Arbitration requires party consent. Parties usually do so by entering into an agreement to refer to arbitration any dispute arising “out of or in relation to” their wider contract(s). This in turn means that the right to arbitrate does not arise unless and until there is a qualifying dispute between the parties in question.
Summary of facts
CMB, Fund and Cattle entered into a co-investment agreement (Agreement) whereby CMB agreed to invest in a company. Fund and Cattle were respectively represented by L and X in their dealings with CMB. The Agreement was governed by Hong Kong law and contained an ICC arbitration clause. L and X were not parties to the Agreement.
On 5 June 2020, CMB commenced a Hong Kong court action (Court Action) against L, X and an advisor to the manager of Fund (Management, collectively the Defendants), but CMB did not name either Fund or Cattle as defendant. CMB’s claims were, inter alia, that the Defendants had made fraudulent misrepresentations to CMB and that they had conspired by unlawful means to defraud CMB.
On 3 July 2020, Fund, Cattle, Management, L and X (Claimants) commenced Hong Kong-seated ICC arbitration proceedings against CMB (Arbitration). The Claimants sought, inter alia, anti‑suit injunctions requiring CMB to discontinue or withdraw the Court Action and declarations that CMB’s initiation of the Court Action was in breach of the arbitration agreement contained in the Agreement, and that the Claimants were not liable to CMB in respect of the claims advanced in the Court Action.
In response, CMB challenged the jurisdiction of the arbitrator pointing out that Management, L and X had no arbitration agreement with CMB and, importantly, that CMB had no actual dispute with Fund and Cattle.
On 10 March 2022, the arbitrator issued the Award, holding that as L, X and Management were not parties to the Agreement, he had no jurisdiction to grant the anti-suit injunction at their request to restrain the Court Action, and that the Court Action was not a breach by CMB of the arbitration agreement.
The Arbitrator also found that he had jurisdiction in relation to Fund and Cattle “in so far as they seek declarations of non-liability as regards their own position” and therefore made a declaration that Fund and Cattle had no liability to CMB regarding the allegations arising out of the Agreement that were the subject matter of the Court Action, and that all such allegations in so far as they were made against Fund and Cattle were false (Declaration).
CMB applied to set aside the parts of the Award containing the Declaration.
The Honourable Madam Justice Mimmie Chan (Judge) held that the arbitrator had no jurisdiction to make the Declaration. In this regard, the Judge made the following observations:
- There must be a dispute between parties to an arbitration agreement in order for the right to refer to arbitration to arise. The Court Action was commenced by CMB against non-parties to the Agreement, and it was clear before the hearing of the Arbitration that there was no dispute between CMB, Fund and Cattle in relation to the Agreement. Accordingly, there was no subject matter in dispute that could be considered by the arbitrator for granting any relief to Fund and Cattle.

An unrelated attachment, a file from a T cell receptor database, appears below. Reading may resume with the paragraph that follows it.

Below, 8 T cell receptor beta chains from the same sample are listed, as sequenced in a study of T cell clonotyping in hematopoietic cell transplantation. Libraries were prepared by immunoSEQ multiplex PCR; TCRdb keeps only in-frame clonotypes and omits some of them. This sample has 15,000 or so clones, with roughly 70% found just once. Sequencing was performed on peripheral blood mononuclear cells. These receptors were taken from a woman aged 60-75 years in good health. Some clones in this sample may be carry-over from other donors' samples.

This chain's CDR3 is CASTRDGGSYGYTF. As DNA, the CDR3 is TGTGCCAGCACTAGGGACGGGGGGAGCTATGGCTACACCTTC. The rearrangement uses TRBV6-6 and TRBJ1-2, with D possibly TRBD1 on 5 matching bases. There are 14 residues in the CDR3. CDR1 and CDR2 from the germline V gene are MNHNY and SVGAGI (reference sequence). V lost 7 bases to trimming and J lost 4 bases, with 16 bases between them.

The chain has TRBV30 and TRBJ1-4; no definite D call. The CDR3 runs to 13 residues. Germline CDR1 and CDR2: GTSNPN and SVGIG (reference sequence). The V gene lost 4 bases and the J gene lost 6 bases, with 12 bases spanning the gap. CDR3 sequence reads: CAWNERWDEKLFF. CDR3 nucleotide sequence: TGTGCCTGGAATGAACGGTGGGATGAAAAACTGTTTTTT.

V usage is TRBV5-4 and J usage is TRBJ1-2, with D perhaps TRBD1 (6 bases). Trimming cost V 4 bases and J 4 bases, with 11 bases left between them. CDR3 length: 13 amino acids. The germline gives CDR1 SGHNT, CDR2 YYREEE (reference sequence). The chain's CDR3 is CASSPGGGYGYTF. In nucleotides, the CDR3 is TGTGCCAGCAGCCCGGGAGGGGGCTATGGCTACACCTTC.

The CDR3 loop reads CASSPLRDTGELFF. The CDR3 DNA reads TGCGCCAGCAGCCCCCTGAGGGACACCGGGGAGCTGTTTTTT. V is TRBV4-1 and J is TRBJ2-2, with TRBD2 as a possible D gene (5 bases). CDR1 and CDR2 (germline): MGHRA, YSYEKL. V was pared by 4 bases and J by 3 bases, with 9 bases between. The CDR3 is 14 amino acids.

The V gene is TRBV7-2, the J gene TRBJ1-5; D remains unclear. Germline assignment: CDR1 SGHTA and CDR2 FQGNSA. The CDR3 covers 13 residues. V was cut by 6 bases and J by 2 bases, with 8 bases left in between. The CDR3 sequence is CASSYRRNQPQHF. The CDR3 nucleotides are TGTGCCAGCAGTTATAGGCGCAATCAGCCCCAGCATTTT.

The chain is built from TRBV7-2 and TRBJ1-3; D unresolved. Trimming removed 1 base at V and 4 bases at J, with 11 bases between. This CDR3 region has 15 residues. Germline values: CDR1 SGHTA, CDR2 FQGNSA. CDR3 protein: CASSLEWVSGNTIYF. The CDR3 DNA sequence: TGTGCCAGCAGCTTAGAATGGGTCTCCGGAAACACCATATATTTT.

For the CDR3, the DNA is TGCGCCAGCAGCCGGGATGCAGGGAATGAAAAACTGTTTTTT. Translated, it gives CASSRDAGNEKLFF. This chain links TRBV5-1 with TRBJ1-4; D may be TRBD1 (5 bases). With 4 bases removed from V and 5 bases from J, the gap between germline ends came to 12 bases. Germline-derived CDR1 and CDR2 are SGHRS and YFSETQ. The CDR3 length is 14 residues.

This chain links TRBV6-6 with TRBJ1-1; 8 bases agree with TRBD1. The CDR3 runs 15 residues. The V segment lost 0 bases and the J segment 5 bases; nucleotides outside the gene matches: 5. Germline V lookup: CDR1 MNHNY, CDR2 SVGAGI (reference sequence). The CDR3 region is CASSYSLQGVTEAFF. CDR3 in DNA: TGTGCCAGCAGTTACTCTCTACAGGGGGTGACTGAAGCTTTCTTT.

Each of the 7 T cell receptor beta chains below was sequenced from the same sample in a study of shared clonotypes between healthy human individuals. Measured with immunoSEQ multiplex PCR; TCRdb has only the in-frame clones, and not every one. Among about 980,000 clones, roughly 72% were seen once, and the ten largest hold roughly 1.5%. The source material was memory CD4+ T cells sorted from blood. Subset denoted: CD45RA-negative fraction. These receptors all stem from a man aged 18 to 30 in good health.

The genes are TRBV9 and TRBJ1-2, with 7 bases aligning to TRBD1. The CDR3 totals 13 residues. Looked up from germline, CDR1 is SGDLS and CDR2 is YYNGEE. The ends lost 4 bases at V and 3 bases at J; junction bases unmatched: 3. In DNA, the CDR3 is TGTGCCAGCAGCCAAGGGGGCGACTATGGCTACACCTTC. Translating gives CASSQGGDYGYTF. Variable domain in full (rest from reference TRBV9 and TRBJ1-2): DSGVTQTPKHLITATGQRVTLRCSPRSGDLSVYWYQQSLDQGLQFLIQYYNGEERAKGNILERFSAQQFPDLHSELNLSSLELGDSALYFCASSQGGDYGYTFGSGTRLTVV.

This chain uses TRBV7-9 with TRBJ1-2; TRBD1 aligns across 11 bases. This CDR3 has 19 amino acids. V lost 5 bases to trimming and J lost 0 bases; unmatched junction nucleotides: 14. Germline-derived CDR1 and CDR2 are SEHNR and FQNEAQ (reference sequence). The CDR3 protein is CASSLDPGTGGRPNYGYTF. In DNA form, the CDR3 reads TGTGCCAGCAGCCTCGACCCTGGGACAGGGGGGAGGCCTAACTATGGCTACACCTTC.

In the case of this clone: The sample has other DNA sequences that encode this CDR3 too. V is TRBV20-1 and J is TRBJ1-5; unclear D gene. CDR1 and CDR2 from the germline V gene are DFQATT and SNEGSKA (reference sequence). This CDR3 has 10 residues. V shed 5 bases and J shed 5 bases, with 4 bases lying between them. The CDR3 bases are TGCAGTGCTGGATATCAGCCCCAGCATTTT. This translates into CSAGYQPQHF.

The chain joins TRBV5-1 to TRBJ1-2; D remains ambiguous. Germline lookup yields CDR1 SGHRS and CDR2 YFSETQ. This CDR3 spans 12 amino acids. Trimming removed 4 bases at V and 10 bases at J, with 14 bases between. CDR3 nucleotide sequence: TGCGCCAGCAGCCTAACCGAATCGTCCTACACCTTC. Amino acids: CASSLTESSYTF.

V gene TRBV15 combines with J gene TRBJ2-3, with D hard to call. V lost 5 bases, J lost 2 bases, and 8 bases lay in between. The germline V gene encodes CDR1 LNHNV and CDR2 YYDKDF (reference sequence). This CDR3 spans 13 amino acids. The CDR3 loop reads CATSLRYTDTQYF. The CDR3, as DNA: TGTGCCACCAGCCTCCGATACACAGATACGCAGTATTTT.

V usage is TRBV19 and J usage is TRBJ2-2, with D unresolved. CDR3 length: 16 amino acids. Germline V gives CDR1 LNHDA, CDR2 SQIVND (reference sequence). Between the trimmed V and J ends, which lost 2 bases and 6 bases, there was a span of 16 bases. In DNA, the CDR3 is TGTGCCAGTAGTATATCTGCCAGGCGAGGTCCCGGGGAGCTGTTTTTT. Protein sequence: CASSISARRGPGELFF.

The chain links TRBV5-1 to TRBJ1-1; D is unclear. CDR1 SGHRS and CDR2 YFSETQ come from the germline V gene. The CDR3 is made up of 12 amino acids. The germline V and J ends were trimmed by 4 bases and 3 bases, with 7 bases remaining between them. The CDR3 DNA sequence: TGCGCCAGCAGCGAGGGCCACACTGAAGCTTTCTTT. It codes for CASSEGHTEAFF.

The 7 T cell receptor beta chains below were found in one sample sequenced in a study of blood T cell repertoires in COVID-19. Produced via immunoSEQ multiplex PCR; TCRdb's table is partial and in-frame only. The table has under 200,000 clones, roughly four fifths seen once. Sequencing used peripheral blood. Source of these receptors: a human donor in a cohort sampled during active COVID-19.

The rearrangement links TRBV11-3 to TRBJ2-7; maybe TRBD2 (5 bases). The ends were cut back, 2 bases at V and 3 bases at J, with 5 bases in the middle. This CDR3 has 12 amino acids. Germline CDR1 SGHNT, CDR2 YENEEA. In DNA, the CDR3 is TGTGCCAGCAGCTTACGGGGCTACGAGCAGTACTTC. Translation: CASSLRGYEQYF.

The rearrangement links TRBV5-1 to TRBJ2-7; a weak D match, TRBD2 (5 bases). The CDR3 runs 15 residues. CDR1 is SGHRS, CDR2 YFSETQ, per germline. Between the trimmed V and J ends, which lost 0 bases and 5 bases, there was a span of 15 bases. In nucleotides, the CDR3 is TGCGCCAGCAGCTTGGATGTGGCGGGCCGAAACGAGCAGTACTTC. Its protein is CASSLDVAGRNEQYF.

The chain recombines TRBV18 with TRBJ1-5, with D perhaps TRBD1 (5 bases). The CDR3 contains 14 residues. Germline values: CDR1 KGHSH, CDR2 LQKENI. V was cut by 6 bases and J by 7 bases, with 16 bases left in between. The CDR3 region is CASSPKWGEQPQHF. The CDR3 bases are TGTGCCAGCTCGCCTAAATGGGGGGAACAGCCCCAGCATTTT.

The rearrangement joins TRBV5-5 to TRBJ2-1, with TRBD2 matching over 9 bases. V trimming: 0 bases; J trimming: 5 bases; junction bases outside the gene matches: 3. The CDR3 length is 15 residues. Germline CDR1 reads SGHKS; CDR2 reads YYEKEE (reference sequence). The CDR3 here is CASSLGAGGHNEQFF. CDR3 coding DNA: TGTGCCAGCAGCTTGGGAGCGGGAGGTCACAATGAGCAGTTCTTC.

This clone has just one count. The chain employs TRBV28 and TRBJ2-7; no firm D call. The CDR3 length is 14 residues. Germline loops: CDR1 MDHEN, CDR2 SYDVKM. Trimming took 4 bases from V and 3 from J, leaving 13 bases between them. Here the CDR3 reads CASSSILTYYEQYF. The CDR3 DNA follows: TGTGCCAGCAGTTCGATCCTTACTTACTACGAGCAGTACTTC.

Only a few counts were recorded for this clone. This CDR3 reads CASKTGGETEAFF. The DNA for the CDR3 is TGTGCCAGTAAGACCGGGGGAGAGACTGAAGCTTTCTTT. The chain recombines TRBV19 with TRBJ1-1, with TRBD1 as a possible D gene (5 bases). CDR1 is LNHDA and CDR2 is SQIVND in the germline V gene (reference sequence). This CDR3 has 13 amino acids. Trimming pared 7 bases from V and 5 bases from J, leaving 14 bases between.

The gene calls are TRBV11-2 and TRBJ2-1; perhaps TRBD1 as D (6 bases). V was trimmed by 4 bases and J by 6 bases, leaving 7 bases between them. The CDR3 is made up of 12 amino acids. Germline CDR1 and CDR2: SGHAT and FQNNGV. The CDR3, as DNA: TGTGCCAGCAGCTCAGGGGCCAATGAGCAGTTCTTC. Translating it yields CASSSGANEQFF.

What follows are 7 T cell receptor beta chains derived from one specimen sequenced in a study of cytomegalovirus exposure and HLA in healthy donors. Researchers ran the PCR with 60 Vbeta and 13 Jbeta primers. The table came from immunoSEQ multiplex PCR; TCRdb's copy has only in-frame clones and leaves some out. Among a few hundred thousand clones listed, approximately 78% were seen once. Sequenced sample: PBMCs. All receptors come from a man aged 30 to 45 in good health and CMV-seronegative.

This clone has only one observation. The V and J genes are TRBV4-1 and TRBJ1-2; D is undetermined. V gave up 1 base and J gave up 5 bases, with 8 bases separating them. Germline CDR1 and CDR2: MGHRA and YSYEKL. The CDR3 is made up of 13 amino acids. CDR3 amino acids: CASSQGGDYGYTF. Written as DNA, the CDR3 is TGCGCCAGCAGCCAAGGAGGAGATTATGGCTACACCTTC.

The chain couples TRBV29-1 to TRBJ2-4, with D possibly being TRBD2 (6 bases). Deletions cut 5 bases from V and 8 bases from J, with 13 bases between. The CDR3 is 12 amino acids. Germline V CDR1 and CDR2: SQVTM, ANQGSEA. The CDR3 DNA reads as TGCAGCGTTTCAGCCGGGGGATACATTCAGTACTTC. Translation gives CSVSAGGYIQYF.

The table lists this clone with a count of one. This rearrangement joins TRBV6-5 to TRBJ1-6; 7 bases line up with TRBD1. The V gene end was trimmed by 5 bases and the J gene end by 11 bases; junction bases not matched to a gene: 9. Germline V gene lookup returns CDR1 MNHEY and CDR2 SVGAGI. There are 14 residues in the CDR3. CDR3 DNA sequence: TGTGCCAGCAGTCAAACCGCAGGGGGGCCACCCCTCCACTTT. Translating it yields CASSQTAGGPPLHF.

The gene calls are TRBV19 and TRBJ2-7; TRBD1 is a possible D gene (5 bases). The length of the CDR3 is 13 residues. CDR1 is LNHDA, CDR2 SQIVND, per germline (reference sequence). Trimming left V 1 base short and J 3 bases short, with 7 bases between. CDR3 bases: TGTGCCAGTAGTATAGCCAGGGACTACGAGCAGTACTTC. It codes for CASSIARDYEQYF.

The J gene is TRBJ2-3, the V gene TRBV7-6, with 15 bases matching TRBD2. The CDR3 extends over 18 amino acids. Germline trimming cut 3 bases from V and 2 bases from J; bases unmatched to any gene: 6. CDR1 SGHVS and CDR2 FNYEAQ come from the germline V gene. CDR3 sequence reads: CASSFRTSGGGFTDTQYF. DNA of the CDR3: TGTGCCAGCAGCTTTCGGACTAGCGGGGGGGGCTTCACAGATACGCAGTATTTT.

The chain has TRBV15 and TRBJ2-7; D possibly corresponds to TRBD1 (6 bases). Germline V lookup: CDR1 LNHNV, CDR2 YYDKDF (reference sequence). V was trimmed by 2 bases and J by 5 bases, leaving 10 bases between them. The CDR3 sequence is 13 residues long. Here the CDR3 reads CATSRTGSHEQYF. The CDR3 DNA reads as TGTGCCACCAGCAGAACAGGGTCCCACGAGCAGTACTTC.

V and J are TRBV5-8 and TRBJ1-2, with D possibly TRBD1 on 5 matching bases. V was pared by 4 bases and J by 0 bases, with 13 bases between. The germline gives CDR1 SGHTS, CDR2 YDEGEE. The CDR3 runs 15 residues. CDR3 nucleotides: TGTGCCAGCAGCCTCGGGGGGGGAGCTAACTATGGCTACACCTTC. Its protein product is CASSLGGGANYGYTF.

- The reason the arbitrator gave for being able to make the Declaration was that “Fund and Cattle appeared to have a legitimate interest in the declaratory relief sought.” The Judge noted that the decision on whether Fund and Cattle had a legitimate interest was a determination on whether the arbitrator should grant the relief sought by Fund and Cattle. Before considering that question, the arbitrator first needed to consider the question of whether a dispute existed between CMB, Fund and Cattle in order to confer jurisdiction on him.
- CMB’s refusal or failure to sign a draft consent award prepared by lawyers acting for Fund and Cattle did not evidence the existence of a dispute between them. Before such refusal, CMB had already challenged the arbitrator’s jurisdiction, arguing that the rights under the arbitration agreement had not been invoked to confer any jurisdiction on the arbitrator. CMB was therefore entitled to refuse to admit that the arbitrator was in a position to make any award regarding the Agreement.
- No matter how wide the arbitration clause was drafted, it could only cover disputes between the parties to the Agreement (i.e., CMB, Fund and Cattle) and not claims made by CMB against third parties (e.g., Management, L and X).
This case serves as a reminder that before arbitration proceedings are commenced, it is important to first consider whether there exists a dispute between parties to the arbitration agreement in order to confer jurisdiction on the arbitral tribunal. As pointed out by the Judge, the essential difference between the court and the arbitral tribunal is that, while the court has unlimited and inherent jurisdiction, the jurisdiction of the arbitral tribunal is derived from the existence and scope of the arbitration agreement in question. The mere fact that there is a legitimate interest in seeking relief is insufficient to invoke the jurisdiction of the arbitral tribunal. Notwithstanding the Hong Kong court’s pro-arbitration approach, in the event that the arbitral tribunal is found not to have jurisdiction to make an award, the award will likely be set aside by the Hong Kong court.
Client Alert 2023-089